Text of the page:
Nigeria – Cardinal Onaiyekan: “Why They Had To Wait Three Years For This To Happen”

Boko Haram militants have released 82 schoolgirls out of a group of more than 247, whom they kidnapped from the northeastern town of Chibok in April 2014 in exchange for prisoners and money.

“We thank God that these girls have re-embraced their families, but I wonder why they had to wait three years for this to happen”, said Cardinal John Olorunfemi Onaiyekan, Archbishop of Abuja, commenting on the release of 82 kidnapped girls.

“In all these years I was among those who insistently asked the government to do everything possible to free the girls. The government replied that it could not negotiate for their release with terrorists, exchanging them with some Boko Haram prisoners. But that is what eventually happened. For their release some Boko Haram leaders were released and an important figure was paid. Why did this not happen before, saving three years of suffering for these girls and their families?” asked the Cardinal.

“Three years of anguish that could be have been avoided – he stresses. Among them is a girl with an amputated leg. If these girls had been the daughters of some powerful leader would they have lost all this time?”, stressed Cardinal Onaiyekan. “We also forget that there are still more than 100 girls whose fate we know nothing about. Some of them probably died during fights, illness or childbirth. At least let families know the fate of these poor girls. I invite everyone to pray for their release”, concluded the Cardinal.

Switzerland and the International Committee of the Red Cross helped secure the 82 girls in “lengthy negotiations”, the presidency said.

President Muhammadu Buhari received the girls on Sunday 7th in the capital, Abuja. The Nigerian government paid Boko Haram a significant amount in foreign currencies, in addition to releasing two of the insurgent group’s detainees.

The kidnapping was one of the most high-profile incidents of Boko Haram’s insurgency in Nigeria’s northeast. About 247 girls were abducted from their school in a night time attack.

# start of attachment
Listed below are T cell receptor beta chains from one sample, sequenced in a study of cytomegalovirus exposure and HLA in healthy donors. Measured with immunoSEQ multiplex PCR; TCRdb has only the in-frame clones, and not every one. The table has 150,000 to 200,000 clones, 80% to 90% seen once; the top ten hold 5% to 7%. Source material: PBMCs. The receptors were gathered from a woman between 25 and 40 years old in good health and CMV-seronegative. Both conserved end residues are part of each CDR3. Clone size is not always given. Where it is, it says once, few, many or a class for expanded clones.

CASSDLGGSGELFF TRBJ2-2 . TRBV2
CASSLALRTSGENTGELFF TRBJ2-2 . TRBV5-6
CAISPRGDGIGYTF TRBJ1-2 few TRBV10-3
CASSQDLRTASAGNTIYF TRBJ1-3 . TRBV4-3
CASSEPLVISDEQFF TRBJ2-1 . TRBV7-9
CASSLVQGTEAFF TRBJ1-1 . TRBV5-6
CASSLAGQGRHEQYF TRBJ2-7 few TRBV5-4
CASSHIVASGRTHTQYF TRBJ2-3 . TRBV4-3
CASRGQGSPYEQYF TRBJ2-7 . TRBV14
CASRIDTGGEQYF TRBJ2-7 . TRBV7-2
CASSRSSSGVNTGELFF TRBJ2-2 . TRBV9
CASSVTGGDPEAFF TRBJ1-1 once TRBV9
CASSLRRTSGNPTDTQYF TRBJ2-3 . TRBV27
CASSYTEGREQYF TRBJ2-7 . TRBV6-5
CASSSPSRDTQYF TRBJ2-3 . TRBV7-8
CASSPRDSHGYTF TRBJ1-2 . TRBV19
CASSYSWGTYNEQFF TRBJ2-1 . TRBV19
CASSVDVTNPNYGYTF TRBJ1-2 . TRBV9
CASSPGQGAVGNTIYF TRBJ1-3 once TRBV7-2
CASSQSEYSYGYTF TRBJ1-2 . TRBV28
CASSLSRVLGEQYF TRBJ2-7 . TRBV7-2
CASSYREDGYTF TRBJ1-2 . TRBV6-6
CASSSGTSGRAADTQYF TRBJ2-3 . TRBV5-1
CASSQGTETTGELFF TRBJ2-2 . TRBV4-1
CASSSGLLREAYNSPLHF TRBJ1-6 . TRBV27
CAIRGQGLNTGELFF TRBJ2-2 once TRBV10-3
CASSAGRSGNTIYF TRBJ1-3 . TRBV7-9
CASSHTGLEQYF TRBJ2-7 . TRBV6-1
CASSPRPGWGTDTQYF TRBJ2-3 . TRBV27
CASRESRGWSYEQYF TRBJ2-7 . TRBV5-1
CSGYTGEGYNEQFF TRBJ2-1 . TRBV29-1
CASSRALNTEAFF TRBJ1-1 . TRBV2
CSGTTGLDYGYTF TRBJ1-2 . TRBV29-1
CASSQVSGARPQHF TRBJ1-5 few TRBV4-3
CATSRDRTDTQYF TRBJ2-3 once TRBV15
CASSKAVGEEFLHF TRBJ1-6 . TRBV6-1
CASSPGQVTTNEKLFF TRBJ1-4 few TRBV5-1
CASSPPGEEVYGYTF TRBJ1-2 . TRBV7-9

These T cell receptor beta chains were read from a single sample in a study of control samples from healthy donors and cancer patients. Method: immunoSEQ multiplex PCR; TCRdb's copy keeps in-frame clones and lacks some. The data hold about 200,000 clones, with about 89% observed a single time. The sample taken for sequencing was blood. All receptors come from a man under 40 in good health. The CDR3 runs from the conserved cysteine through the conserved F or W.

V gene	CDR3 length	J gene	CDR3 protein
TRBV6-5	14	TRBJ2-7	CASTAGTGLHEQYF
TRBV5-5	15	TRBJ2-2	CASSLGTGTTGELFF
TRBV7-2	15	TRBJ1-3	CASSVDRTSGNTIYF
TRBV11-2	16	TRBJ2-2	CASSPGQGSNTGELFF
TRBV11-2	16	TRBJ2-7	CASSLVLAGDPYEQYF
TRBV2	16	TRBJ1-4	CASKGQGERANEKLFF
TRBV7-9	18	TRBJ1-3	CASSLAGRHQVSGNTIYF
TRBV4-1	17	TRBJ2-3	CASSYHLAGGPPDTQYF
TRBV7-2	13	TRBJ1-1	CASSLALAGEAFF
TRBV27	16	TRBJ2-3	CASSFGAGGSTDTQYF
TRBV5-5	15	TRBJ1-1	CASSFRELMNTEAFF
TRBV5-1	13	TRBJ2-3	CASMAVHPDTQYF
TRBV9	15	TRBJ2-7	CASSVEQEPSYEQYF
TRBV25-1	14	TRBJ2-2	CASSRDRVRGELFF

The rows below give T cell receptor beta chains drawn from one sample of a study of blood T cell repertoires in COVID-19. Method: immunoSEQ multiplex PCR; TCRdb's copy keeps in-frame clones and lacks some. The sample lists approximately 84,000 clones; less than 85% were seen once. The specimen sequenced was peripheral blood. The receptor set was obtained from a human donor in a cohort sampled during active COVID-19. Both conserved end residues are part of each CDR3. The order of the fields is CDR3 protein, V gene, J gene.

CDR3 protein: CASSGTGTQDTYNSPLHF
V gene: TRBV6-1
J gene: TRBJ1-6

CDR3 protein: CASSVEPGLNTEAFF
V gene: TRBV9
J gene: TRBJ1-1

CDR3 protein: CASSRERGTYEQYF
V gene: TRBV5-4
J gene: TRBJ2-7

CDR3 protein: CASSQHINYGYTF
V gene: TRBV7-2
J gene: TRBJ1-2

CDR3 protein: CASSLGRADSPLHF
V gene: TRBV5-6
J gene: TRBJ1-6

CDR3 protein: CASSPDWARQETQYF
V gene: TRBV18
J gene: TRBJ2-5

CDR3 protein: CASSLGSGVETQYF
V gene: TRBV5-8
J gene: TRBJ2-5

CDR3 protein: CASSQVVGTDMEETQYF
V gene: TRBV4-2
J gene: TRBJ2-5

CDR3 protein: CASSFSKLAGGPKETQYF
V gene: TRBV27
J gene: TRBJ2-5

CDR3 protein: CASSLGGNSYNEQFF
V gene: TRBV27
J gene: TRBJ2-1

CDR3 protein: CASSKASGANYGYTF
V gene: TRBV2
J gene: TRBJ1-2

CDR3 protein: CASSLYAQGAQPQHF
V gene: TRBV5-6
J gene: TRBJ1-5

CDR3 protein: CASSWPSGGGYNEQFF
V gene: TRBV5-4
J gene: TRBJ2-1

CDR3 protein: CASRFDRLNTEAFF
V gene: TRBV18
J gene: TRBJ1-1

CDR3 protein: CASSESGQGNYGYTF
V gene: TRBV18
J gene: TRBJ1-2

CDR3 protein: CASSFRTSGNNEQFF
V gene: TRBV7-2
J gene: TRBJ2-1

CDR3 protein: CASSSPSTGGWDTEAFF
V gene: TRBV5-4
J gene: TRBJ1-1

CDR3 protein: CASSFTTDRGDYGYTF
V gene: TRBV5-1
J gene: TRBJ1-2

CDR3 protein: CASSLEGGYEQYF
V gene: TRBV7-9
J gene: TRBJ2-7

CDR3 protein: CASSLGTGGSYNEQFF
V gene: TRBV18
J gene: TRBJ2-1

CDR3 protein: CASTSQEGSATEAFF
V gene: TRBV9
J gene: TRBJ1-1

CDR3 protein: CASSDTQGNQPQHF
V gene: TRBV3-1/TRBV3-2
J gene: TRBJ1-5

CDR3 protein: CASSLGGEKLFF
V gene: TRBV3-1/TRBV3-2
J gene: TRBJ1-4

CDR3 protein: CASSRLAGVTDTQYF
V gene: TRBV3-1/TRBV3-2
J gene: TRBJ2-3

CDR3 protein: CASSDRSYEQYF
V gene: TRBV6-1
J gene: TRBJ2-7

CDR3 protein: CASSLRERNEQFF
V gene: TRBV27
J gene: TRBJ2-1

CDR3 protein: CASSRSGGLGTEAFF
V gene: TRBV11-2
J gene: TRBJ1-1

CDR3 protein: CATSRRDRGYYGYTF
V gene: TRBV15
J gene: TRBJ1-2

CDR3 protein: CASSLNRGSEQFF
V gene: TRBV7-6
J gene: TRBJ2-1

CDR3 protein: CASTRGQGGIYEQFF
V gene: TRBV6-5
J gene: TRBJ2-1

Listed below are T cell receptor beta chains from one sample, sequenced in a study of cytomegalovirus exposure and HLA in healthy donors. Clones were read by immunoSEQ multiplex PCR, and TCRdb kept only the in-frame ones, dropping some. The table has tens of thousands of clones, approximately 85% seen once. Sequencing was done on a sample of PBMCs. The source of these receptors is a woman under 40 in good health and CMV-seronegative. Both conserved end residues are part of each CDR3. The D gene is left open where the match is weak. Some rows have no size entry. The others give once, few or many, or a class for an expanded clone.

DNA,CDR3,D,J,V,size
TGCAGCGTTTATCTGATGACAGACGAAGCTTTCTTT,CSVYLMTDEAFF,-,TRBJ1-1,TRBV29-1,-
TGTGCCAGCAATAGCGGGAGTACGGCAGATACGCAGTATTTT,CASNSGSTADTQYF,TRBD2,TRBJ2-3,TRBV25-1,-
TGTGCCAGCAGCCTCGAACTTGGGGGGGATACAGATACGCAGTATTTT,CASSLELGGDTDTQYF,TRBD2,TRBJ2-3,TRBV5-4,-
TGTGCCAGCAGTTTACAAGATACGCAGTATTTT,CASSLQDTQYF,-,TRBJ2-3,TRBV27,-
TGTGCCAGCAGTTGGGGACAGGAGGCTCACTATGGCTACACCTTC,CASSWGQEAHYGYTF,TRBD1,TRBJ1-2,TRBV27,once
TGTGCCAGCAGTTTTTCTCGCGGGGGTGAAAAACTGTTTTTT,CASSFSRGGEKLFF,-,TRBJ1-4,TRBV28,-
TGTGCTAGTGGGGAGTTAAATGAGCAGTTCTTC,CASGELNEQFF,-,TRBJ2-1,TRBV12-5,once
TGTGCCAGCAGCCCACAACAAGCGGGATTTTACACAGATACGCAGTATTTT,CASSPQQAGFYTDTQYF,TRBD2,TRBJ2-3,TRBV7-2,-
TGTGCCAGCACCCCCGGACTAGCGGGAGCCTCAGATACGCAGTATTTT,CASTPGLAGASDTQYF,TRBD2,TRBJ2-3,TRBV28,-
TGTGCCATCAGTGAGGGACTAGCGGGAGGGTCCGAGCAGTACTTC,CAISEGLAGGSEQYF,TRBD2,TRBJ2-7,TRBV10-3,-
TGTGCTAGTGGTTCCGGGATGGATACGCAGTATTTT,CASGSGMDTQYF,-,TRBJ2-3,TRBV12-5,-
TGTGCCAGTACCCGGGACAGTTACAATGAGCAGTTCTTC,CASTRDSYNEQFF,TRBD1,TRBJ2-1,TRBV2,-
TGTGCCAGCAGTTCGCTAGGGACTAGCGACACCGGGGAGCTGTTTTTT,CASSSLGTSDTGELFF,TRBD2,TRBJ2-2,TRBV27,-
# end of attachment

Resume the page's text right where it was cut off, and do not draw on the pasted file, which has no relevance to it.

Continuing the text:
More than 20 girls were released last October in a deal brokered by the International Committee of the Red Cross. Others have escaped or been rescued, but 195 were believed to be still in captivity before this release.

Nigeria president Buhari said last month that the government was in talks to secure the release of the remaining captives. The release of the 82 girls may give a boost to the former military ruler who made crushing the Islamist militant Boko Haram insurgency a key pillar of his election campaign in 2015.

He has hardly appeared in public since returning from Britain in March for treatment of an unspecified sickness. Although the Chibok girls are the most high-profile case, Boko Haram has kidnapped thousands of adults and children, many of whose cases have been neglected.

During its seven-year campaign against the Nigerian government, Boko Haram has killed 15,000 people and forced more than 2 million more from their homes. Although the army has retaken much of the territory initially lost to Boko Haram, large parts of the northeast, particularly in Borno state, remain under threat from the militants.

Subscribe to our mailing list!

Recent Posts